It is not about winning and losing elections nearer home, but more about hearing and listening to global opinion — and at times strictures. That may get delayed, not altered, by sweeping electoral wins of the 2014/19 LS poll victories of Prime Minister Narendra Modi and his ruling BJP-led ‘Hindutva brigade’ and worse.

Global ‘delinquency’ does not stop with CAA and J&K, not even with the ‘Gujarat riots’, where the Supreme Court of India has given the then state government under his leadership a ‘clean chit’, in form and content. This could cut either way, if and when the international community were to take a closer look now and take forward the current allegations against the Indian leadership.

In the midst of all this, they could also place violence related to ‘ghar vapsi’, lynchings, and allegations of ‘love jihad’ that happened under the Modi leadership’s tenancy at the Centre, and his party’s governance in the states where such incidents took place. The way the nation’s police force handled them all, ending now with the ‘Delhi riots’, would be under international glare for once.

So could well be the mutually-contradictory observations of the nation’s Supreme Court, among others.

They may not be challenged, nor may even be questioned — but their finding a mention in an international document could well add to the nation’s embarrassment.

In the ‘Jamia Milla case’ not very long ago, a Bench under Chief Justice of India S A Bobde reportedly refused to hear the case until violence and destruction of public property did not stop. “Just because they are students, it does not mean they can take law and order into their hands. This has to be decided when things cool down. This is not the frame of mind when we can decide anything. Let rioting stop,” media reports quoted CJI Bobde as observing in open court.

Only weeks later, a Bench of the Supreme Court, also chaired by Chief Justice Bobde, threw up its hands, as if in disgust, when approached for effective action to hold those responsible for the ‘Delhi riots’ to account. In this case, however, the Delhi police were among those alleged to have indulged in large-scale violence on the very evening US President Donald Trump was leaving after a very successful India visit.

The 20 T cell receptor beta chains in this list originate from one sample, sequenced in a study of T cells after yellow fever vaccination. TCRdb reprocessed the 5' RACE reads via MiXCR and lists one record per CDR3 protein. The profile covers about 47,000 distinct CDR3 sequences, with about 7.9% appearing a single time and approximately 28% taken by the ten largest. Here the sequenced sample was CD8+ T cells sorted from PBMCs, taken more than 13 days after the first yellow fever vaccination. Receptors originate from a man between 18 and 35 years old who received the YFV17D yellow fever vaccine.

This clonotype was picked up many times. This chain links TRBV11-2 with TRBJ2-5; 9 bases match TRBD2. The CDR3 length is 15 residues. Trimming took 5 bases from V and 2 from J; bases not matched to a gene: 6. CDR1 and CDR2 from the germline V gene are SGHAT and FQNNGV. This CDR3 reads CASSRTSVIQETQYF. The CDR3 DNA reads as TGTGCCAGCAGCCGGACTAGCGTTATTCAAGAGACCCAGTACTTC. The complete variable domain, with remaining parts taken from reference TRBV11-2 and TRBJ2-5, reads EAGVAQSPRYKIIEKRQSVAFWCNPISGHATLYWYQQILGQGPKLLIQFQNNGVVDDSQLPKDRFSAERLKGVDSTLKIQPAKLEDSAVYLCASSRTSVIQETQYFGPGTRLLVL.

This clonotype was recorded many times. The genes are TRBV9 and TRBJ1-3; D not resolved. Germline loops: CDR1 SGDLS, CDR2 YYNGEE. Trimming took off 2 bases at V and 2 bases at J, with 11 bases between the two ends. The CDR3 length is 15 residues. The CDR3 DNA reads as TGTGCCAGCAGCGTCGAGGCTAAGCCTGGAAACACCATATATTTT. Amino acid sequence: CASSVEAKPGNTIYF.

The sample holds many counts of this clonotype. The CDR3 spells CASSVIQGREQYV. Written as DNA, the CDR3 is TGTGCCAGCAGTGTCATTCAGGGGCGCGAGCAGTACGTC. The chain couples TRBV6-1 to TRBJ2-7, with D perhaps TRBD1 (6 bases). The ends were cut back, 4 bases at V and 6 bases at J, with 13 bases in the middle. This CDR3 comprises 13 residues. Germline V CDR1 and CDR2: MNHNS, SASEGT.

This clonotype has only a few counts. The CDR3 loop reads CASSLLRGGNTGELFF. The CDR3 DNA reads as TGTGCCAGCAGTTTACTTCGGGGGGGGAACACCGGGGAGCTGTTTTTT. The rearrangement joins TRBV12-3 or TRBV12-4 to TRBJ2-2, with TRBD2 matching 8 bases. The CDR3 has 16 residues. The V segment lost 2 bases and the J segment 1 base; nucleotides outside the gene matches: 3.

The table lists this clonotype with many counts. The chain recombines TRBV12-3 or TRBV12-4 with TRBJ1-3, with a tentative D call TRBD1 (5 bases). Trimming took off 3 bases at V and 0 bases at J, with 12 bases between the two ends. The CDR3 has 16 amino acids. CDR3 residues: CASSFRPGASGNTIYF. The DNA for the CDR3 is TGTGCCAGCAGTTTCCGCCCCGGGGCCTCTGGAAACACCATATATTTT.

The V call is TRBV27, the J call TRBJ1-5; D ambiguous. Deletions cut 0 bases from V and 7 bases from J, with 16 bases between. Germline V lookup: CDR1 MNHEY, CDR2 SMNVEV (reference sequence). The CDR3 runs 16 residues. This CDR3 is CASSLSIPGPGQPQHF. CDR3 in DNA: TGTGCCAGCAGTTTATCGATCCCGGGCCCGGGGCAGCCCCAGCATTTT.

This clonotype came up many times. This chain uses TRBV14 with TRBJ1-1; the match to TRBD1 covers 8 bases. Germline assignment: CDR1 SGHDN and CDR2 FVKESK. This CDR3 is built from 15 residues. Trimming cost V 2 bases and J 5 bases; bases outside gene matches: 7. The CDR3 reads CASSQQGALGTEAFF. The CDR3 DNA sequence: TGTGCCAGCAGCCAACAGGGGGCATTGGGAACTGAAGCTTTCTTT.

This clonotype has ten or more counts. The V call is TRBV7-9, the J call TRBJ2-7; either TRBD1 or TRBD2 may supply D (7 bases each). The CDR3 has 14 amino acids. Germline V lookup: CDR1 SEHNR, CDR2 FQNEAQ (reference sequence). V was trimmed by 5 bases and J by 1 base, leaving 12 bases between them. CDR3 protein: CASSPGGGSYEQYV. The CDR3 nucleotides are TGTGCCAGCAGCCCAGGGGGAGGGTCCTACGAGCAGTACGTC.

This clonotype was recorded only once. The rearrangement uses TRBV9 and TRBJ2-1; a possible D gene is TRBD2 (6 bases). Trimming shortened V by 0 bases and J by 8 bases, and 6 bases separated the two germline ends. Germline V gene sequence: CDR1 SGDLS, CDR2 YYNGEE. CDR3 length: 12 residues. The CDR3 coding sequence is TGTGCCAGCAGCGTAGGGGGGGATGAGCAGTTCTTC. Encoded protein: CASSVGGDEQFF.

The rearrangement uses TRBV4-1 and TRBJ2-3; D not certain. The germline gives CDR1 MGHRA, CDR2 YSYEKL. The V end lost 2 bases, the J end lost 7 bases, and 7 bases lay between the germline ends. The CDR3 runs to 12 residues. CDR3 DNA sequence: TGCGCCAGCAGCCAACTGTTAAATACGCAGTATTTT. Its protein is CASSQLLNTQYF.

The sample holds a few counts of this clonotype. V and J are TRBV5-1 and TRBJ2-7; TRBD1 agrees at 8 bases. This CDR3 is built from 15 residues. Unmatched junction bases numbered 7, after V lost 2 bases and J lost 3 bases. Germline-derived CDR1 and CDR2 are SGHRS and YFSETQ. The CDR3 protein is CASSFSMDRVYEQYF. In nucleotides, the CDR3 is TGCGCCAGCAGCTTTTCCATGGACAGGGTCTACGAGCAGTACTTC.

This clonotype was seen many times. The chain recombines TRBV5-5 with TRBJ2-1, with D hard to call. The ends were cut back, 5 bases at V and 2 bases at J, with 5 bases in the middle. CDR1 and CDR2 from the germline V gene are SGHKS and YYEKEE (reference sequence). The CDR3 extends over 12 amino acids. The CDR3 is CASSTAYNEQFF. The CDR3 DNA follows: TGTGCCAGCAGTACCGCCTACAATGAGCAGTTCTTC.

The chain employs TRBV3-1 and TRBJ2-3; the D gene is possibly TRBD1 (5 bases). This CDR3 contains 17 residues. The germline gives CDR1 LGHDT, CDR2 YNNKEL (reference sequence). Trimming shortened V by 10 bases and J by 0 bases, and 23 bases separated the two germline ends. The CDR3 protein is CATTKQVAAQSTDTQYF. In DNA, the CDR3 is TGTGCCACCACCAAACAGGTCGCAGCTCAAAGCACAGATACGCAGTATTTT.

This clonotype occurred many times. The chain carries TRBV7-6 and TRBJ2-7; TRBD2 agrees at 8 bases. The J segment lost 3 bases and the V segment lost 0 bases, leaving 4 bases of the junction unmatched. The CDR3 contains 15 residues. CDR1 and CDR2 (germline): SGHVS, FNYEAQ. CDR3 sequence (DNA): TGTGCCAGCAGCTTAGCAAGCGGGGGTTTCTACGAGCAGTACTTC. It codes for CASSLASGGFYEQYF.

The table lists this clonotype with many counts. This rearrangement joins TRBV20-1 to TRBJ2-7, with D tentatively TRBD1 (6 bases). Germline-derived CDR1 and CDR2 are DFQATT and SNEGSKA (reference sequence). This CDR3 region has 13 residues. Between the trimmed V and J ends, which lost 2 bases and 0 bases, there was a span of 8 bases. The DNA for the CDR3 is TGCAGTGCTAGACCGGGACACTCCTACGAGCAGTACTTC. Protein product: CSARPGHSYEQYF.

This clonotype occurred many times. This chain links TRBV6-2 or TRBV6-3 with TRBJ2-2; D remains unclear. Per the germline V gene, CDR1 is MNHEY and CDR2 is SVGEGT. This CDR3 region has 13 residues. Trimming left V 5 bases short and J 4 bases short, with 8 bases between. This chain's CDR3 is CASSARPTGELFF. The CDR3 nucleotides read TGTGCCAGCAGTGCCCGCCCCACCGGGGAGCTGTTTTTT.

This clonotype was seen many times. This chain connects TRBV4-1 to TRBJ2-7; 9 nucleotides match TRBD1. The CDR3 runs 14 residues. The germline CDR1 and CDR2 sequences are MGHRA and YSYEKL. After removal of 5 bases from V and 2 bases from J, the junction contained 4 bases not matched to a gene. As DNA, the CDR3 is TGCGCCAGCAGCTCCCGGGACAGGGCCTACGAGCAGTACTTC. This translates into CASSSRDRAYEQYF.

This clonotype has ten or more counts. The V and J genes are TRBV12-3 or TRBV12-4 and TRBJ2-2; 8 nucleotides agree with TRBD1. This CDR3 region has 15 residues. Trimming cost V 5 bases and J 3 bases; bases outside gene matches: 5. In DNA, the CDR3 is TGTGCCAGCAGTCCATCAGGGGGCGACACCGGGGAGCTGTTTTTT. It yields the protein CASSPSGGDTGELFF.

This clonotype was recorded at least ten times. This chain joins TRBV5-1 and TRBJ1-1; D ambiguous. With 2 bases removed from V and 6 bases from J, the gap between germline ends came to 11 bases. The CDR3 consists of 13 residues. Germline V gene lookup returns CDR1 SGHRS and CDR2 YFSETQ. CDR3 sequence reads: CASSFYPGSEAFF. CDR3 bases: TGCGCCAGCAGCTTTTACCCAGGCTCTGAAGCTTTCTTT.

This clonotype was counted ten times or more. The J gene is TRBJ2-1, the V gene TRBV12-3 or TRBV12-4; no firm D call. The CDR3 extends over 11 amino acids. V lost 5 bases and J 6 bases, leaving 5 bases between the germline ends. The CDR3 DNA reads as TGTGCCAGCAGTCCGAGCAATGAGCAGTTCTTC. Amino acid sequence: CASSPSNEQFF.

Because they were only the CJI’s oral observations and did not form a part of any order of the court, there are no legal points here, but they could all be pointers to the way the international community, starting with the international media and international human rights organisations, could begin with interpreting the effectiveness of ‘institutions’ in India.

Given an opportunity to present its case for being inducted as amicus curiae of sorts in the pending ‘CAA case’ in the Supreme Court, the UNHCHR could well list them out, however obliquely they could be.

It is becoming increasingly clear that those that are in charge of manning the nation’s police seem to have experience in starting off riots as in Gujarat 2002 and Delhi 2020, but do not know how to douse the same.

For now, however, ruling BJP leaders can be expected to dub the political Opposition ‘anti-nationals’ even more loudly than already, but that is not going to change the fortunes for them in the international arena.

In this case, they only need to remember that unlike their Congress predecessors, they have been the ones to deliberately ‘externalise’ what has remained an ‘internal matter’ of India, if only to market themselves more than the nation, to their overseas acolytes and leaderships — and are now possibly beginning to pay the price for the same.